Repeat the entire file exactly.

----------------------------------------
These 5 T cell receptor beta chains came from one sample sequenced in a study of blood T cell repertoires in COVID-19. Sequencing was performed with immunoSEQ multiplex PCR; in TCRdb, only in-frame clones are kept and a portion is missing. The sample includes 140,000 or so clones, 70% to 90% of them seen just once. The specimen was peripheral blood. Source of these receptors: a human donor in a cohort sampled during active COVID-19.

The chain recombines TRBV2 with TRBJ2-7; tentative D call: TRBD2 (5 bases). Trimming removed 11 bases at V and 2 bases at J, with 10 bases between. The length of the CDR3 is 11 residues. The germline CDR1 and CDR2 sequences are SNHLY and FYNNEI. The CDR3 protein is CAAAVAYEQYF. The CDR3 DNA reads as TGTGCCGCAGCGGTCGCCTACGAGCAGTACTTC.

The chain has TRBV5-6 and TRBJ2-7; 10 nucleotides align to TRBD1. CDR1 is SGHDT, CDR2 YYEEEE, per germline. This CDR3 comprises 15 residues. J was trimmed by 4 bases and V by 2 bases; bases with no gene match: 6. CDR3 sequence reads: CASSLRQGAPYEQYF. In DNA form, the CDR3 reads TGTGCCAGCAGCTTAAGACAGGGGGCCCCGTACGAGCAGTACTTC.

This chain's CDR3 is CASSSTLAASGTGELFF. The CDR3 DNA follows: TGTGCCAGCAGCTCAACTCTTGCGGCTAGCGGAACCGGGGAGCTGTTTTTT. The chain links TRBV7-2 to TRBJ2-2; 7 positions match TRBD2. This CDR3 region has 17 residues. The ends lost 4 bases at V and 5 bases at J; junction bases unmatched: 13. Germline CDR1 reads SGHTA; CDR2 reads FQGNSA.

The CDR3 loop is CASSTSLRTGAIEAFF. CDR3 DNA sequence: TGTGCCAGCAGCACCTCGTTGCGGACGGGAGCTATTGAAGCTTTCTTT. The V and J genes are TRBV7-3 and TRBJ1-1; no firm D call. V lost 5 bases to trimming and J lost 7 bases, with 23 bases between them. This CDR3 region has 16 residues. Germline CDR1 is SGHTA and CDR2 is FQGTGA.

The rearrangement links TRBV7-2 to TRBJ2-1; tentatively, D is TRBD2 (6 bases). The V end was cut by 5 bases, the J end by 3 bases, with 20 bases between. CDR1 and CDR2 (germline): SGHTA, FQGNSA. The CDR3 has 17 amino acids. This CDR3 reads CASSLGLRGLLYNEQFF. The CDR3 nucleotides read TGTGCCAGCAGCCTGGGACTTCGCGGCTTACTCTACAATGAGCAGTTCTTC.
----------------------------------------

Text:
These 5 T cell receptor beta chains came from one sample sequenced in a study of blood T cell repertoires in COVID-19. Sequencing was performed with immunoSEQ multiplex PCR; in TCRdb, only in-frame clones are kept and a portion is missing. The sample includes 140,000 or so clones, 70% to 90% of them seen just once. The specimen was peripheral blood. Source of these receptors: a human donor in a cohort sampled during active COVID-19.

The chain recombines TRBV2 with TRBJ2-7; tentative D call: TRBD2 (5 bases). Trimming removed 11 bases at V and 2 bases at J, with 10 bases between. The length of the CDR3 is 11 residues. The germline CDR1 and CDR2 sequences are SNHLY and FYNNEI. The CDR3 protein is CAAAVAYEQYF. The CDR3 DNA reads as TGTGCCGCAGCGGTCGCCTACGAGCAGTACTTC.

The chain has TRBV5-6 and TRBJ2-7; 10 nucleotides align to TRBD1. CDR1 is SGHDT, CDR2 YYEEEE, per germline. This CDR3 comprises 15 residues. J was trimmed by 4 bases and V by 2 bases; bases with no gene match: 6. CDR3 sequence reads: CASSLRQGAPYEQYF. In DNA form, the CDR3 reads TGTGCCAGCAGCTTAAGACAGGGGGCCCCGTACGAGCAGTACTTC.

This chain's CDR3 is CASSSTLAASGTGELFF. The CDR3 DNA follows: TGTGCCAGCAGCTCAACTCTTGCGGCTAGCGGAACCGGGGAGCTGTTTTTT. The chain links TRBV7-2 to TRBJ2-2; 7 positions match TRBD2. This CDR3 region has 17 residues. The ends lost 4 bases at V and 5 bases at J; junction bases unmatched: 13. Germline CDR1 reads SGHTA; CDR2 reads FQGNSA.

The CDR3 loop is CASSTSLRTGAIEAFF. CDR3 DNA sequence: TGTGCCAGCAGCACCTCGTTGCGGACGGGAGCTATTGAAGCTTTCTTT. The V and J genes are TRBV7-3 and TRBJ1-1; no firm D call. V lost 5 bases to trimming and J lost 7 bases, with 23 bases between them. This CDR3 region has 16 residues. Germline CDR1 is SGHTA and CDR2 is FQGTGA.

The rearrangement links TRBV7-2 to TRBJ2-1; tentatively, D is TRBD2 (6 bases). The V end was cut by 5 bases, the J end by 3 bases, with 20 bases between. CDR1 and CDR2 (germline): SGHTA, FQGNSA. The CDR3 has 17 amino acids. This CDR3 reads CASSLGLRGLLYNEQFF. The CDR3 nucleotides read TGTGCCAGCAGCCTGGGACTTCGCGGCTTACTCTACAATGAGCAGTTCTTC.